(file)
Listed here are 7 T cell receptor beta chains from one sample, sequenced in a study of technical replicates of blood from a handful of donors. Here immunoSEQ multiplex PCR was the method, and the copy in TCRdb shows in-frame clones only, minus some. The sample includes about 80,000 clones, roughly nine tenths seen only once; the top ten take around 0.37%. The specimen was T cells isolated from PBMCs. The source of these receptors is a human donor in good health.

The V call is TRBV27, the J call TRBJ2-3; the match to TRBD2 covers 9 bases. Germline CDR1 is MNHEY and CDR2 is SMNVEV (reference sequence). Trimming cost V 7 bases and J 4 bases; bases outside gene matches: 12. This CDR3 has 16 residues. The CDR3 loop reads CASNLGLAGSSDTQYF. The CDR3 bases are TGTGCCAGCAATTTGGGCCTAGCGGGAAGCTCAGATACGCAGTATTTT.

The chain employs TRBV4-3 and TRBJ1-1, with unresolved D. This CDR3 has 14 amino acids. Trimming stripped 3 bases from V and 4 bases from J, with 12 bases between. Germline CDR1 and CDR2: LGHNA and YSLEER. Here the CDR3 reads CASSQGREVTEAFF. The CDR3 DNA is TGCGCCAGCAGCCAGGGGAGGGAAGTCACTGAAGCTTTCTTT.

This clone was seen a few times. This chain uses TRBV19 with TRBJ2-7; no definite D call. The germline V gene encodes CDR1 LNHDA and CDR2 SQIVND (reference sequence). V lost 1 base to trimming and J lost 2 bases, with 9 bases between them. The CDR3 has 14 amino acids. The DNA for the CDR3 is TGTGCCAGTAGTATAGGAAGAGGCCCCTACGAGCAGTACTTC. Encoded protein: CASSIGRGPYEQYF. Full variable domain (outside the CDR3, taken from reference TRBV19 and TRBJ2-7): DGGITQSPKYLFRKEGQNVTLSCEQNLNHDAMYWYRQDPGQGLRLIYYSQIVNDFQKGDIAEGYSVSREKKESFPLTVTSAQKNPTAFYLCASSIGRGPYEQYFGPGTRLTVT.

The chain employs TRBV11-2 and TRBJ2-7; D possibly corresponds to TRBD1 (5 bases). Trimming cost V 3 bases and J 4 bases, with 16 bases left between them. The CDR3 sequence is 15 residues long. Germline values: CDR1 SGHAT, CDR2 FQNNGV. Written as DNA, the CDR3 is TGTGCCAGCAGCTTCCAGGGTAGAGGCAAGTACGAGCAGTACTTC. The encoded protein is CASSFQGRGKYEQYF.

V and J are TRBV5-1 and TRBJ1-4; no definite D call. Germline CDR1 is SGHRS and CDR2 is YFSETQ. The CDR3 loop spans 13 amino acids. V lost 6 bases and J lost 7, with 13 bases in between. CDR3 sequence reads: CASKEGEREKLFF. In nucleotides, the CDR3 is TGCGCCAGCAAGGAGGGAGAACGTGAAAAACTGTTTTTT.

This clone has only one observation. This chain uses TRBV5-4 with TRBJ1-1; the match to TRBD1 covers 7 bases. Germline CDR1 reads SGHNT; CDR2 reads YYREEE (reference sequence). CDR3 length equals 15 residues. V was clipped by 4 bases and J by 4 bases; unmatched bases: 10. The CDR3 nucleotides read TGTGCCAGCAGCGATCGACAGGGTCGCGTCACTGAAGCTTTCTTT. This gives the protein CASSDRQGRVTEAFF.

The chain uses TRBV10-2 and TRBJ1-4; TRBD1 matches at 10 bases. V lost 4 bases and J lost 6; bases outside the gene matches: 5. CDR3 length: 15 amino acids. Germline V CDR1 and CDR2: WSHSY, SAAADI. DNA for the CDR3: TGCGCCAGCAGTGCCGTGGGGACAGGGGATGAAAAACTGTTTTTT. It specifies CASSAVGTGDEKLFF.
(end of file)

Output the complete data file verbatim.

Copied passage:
Listed here are 7 T cell receptor beta chains from one sample, sequenced in a study of technical replicates of blood from a handful of donors. Here immunoSEQ multiplex PCR was the method, and the copy in TCRdb shows in-frame clones only, minus some. The sample includes about 80,000 clones, roughly nine tenths seen only once; the top ten take around 0.37%. The specimen was T cells isolated from PBMCs. The source of these receptors is a human donor in good health.

The V call is TRBV27, the J call TRBJ2-3; the match to TRBD2 covers 9 bases. Germline CDR1 is MNHEY and CDR2 is SMNVEV (reference sequence). Trimming cost V 7 bases and J 4 bases; bases outside gene matches: 12. This CDR3 has 16 residues. The CDR3 loop reads CASNLGLAGSSDTQYF. The CDR3 bases are TGTGCCAGCAATTTGGGCCTAGCGGGAAGCTCAGATACGCAGTATTTT.

The chain employs TRBV4-3 and TRBJ1-1, with unresolved D. This CDR3 has 14 amino acids. Trimming stripped 3 bases from V and 4 bases from J, with 12 bases between. Germline CDR1 and CDR2: LGHNA and YSLEER. Here the CDR3 reads CASSQGREVTEAFF. The CDR3 DNA is TGCGCCAGCAGCCAGGGGAGGGAAGTCACTGAAGCTTTCTTT.

This clone was seen a few times. This chain uses TRBV19 with TRBJ2-7; no definite D call. The germline V gene encodes CDR1 LNHDA and CDR2 SQIVND (reference sequence). V lost 1 base to trimming and J lost 2 bases, with 9 bases between them. The CDR3 has 14 amino acids. The DNA for the CDR3 is TGTGCCAGTAGTATAGGAAGAGGCCCCTACGAGCAGTACTTC. Encoded protein: CASSIGRGPYEQYF. Full variable domain (outside the CDR3, taken from reference TRBV19 and TRBJ2-7): DGGITQSPKYLFRKEGQNVTLSCEQNLNHDAMYWYRQDPGQGLRLIYYSQIVNDFQKGDIAEGYSVSREKKESFPLTVTSAQKNPTAFYLCASSIGRGPYEQYFGPGTRLTVT.

The chain employs TRBV11-2 and TRBJ2-7; D possibly corresponds to TRBD1 (5 bases). Trimming cost V 3 bases and J 4 bases, with 16 bases left between them. The CDR3 sequence is 15 residues long. Germline values: CDR1 SGHAT, CDR2 FQNNGV. Written as DNA, the CDR3 is TGTGCCAGCAGCTTCCAGGGTAGAGGCAAGTACGAGCAGTACTTC. The encoded protein is CASSFQGRGKYEQYF.

V and J are TRBV5-1 and TRBJ1-4; no definite D call. Germline CDR1 is SGHRS and CDR2 is YFSETQ. The CDR3 loop spans 13 amino acids. V lost 6 bases and J lost 7, with 13 bases in between. CDR3 sequence reads: CASKEGEREKLFF. In nucleotides, the CDR3 is TGCGCCAGCAAGGAGGGAGAACGTGAAAAACTGTTTTTT.

This clone has only one observation. This chain uses TRBV5-4 with TRBJ1-1; the match to TRBD1 covers 7 bases. Germline CDR1 reads SGHNT; CDR2 reads YYREEE (reference sequence). CDR3 length equals 15 residues. V was clipped by 4 bases and J by 4 bases; unmatched bases: 10. The CDR3 nucleotides read TGTGCCAGCAGCGATCGACAGGGTCGCGTCACTGAAGCTTTCTTT. This gives the protein CASSDRQGRVTEAFF.

The chain uses TRBV10-2 and TRBJ1-4; TRBD1 matches at 10 bases. V lost 4 bases and J lost 6; bases outside the gene matches: 5. CDR3 length: 15 amino acids. Germline V CDR1 and CDR2: WSHSY, SAAADI. DNA for the CDR3: TGCGCCAGCAGTGCCGTGGGGACAGGGGATGAAAAACTGTTTTTT. It specifies CASSAVGTGDEKLFF.